Twomey co-directed The Secret of the Kells and served as “voice director” of Tomm Moore’s Song of the Sea, which are certainly credits that inspire confidence, but Breadwinner is still a shockingly powerful cinematic statement. Arguably, Deborah Ellis’s YA novel could only be adapted as an animated film, because a live-action feature would place its primary lead in grave danger, much like the young actor in The Kite Runner, except it would be even worse for a girl. Regardless, Twomey and screenwriter Anita Doron do right by Ellis’s characters and the real-life girls and women they represent.

Despite the desperate circumstances Parvana faces, Twomey’s animated is often quite lovely. Yet, there is more truth in Breadwinner than most “adult” films released this year. Thanks to this film and Loving Vincent, 2017 has already proved itself as an exceptional year for animation. If one of them does not win an Oscar, it will be time to seriously consider abolishing the Academy. Very highly recommended, The Breadwinner opens this Friday (11/17) in New York, at the IFC Center downtown and the Landmark 57 in Midtown way west.

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DOC NYC ’17: 6 Weeks to Mother’s Day

In his influential memoir Summerhill, A.S. Neill offers up more dubious snap diagnoses than a full season of Dr. Phil, but it is a weirdly compelling snapshot of the early days of the radical education movement. The last place you would expect his egalitarian no-rules-schools concept to catch on would be the Thai rainforest, but Rajani Dongchai, a.k.a. “Mother Aew,” has taught and sheltered under-privileged children for thirty-five years in her Children’s Village, a Summerhill-inspired school-nursery-orphanage in the rugged Kanchanaburi jungle. The students and faculty plan to give Mother Aew a fitting 35th Mother’s Day celebration in Marvin Blunte’s 6 Weeks to Mother’s Day (trailer here), which screens during DOC NYC 2017.

Thai Mother’s Day is in August, but the principle remains the same. For most of the residents of Children’s Village, Mother Aew is the closest thing to a mom they have ever known. She has sacrificed much for them, essentially conducting a long-distance relationship with her husband, who assumed direct oversight responsibility for the nursery several miles away, while she oversees primary and secondary education at their core facilities.

Mother Aew is always willing to offer advice (fortunately), but policies are set by the children themselves in town hall-style meetings that look like a cross between French Revolutionary Tribunals and the kiddie gangster musical, Bugsy Malone. Fortunately, Mother Aew convinces them not to punish littering with thumb-screws and the rack, but to settle for some quick water-boarding instead.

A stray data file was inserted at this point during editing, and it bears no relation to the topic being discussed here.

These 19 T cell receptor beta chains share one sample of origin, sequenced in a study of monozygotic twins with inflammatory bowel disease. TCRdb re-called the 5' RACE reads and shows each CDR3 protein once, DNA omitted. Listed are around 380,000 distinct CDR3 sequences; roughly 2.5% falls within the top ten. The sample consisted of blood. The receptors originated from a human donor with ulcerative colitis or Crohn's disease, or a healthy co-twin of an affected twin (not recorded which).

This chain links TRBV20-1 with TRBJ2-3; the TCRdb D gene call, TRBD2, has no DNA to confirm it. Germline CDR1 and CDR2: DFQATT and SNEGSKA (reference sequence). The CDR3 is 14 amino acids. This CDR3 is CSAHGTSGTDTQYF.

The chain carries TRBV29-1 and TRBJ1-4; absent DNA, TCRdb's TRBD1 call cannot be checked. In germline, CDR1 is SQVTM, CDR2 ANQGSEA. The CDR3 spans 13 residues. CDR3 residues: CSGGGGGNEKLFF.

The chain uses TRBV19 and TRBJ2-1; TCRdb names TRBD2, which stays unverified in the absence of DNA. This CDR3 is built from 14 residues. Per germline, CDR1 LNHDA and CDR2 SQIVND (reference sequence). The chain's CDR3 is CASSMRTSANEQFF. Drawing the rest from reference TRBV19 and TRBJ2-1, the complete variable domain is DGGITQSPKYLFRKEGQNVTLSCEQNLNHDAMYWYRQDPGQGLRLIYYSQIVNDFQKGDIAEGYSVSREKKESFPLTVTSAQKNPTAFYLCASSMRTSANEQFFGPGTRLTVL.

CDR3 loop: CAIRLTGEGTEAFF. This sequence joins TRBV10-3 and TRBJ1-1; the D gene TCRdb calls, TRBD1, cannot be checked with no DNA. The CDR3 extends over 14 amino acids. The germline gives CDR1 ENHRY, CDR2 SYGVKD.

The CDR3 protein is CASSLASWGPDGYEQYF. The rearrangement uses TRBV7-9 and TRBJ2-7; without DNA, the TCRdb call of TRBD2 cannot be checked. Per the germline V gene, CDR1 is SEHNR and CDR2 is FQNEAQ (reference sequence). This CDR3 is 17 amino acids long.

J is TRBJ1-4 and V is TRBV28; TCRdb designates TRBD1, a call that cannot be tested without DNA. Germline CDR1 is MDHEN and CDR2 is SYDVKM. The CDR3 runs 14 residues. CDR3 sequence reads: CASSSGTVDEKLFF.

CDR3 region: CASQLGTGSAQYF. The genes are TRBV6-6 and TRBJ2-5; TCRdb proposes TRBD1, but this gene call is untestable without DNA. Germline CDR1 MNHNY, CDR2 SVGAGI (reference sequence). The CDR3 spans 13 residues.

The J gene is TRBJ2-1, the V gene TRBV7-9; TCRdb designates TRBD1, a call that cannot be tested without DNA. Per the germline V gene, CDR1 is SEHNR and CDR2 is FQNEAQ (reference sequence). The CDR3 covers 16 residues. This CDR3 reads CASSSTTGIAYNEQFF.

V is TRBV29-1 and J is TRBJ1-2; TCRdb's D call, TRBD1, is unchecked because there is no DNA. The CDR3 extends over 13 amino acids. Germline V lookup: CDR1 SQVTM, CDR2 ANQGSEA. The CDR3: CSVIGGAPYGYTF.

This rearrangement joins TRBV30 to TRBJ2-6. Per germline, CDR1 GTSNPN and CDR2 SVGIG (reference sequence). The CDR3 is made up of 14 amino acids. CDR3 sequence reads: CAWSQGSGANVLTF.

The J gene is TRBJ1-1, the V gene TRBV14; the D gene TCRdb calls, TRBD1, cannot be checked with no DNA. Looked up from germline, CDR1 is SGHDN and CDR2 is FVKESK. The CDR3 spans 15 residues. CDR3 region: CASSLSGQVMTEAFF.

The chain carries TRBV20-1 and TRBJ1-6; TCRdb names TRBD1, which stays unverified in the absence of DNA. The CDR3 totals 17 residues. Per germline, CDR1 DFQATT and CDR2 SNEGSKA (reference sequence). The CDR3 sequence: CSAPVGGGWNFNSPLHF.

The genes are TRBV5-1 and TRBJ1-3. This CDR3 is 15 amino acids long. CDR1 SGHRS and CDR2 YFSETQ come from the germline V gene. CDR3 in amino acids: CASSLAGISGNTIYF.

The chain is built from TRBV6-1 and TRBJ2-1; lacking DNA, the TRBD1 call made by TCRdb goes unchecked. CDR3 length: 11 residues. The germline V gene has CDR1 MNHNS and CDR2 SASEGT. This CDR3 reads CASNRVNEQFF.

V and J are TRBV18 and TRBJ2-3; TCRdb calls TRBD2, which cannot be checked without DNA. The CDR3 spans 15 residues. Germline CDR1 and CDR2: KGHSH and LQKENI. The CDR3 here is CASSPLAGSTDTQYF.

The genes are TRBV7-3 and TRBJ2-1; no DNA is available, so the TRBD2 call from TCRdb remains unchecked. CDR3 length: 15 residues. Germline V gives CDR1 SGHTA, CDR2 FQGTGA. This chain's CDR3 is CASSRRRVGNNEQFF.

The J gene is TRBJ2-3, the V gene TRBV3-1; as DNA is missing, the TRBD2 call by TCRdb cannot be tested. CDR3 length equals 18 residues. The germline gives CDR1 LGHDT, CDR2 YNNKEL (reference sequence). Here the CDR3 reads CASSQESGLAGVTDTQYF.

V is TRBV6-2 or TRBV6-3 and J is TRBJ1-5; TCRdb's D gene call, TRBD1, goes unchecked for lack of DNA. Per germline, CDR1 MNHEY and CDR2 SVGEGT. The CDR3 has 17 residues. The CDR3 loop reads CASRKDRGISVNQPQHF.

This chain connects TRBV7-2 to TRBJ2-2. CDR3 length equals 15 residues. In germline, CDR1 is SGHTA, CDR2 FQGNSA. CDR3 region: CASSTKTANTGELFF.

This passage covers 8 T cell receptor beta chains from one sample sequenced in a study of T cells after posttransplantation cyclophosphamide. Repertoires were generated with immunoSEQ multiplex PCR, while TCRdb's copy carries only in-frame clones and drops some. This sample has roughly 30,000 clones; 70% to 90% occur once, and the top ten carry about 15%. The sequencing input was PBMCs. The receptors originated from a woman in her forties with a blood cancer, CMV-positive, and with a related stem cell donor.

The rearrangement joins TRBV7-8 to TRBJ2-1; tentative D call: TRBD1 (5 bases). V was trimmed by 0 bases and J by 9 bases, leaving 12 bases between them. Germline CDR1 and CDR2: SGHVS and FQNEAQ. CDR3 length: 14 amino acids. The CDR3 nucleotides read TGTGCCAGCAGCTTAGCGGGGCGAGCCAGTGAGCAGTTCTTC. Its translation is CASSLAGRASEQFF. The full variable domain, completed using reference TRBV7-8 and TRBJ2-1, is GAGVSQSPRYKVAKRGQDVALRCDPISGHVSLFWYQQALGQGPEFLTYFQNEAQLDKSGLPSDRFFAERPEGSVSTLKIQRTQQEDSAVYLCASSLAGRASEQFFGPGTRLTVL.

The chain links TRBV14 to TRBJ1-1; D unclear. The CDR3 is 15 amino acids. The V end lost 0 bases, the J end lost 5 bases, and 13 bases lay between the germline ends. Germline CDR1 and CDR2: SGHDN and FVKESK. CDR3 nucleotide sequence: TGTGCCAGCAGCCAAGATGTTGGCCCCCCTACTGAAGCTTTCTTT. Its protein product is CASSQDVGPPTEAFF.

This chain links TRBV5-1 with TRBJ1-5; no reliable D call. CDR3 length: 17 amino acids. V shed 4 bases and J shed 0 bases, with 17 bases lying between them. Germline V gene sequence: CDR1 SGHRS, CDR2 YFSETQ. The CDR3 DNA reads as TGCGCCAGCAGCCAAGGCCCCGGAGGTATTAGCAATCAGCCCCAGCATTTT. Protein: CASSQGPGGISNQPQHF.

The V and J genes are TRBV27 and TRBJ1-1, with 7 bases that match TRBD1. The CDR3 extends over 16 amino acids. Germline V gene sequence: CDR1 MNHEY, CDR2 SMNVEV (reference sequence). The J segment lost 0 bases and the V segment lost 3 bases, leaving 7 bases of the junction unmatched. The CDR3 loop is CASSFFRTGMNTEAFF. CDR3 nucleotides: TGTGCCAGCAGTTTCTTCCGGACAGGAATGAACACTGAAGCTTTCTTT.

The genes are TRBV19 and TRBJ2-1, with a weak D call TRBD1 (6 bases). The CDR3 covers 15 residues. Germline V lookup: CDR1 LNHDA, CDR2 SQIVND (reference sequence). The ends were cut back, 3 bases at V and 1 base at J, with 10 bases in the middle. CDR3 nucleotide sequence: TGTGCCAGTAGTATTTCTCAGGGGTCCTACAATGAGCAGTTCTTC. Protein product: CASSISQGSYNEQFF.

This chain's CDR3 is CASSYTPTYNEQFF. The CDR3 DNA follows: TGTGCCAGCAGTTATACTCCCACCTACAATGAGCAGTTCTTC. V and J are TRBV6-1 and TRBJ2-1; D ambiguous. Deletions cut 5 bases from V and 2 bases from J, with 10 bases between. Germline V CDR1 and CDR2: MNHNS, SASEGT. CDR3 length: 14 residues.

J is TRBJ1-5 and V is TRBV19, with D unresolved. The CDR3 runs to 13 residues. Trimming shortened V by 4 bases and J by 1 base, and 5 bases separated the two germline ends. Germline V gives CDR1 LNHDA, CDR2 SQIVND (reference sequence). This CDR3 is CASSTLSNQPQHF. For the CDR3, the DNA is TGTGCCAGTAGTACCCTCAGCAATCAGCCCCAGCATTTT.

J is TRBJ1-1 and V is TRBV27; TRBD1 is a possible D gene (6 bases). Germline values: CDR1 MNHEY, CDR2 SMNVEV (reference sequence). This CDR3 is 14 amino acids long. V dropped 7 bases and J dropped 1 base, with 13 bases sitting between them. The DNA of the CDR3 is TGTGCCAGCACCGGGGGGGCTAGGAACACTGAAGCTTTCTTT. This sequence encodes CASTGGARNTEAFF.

In all seriousness, Children’s Village might sound a little hippy-dippy, but it looks like a sheltering environment, which is what most of the residents desperately need. If she can provide safety, stability, and some degree of education, she and her husband have made a considerable difference in many lives. Clearly, Blunte takes an almost evangelical interest in Mother Aew and her kids, capturing them in all their earnest compassion and progressiveness, in the hope of generating Western grant money, which is a totally worthy goal.


Blunte gives viewers a tactile feel for life in the Kanchanaburi school compound. Mother Aew and many of her students are rather charismatic and the Mother’s Day tribute skit they stage is surprisingly funny. It is not exactly a documentary classic, but it is a very nice film. (Still, when it comes to stories of educational heroics, it remains tough to beat Journey from Zanskar). Recommended for A.S. Neill disciples and fans of uplifting docs, 6 Weeks to Mother’s Day screens tomorrow (11/16), as part of this year’s DOC NYC.

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Chopso: Visas and Virtue (short)

Chiune “Sempo” Sugihara proved paperwork could be heroic. As the ranking Japanese diplomat in Lithuania, he issued thousands of visas to Jewish refugees that his government did not want issued. Throughout it all, his wife Yukiko was right there beside him. If you think this sounds like Oscar bait, you are probably more right than you know. The Sugihara story was dramatized in Chris Tashima’s Academy Award winning short film Visas and Virtue (trailer here), which marks its twentieth anniversary with its streaming release today on Chopso.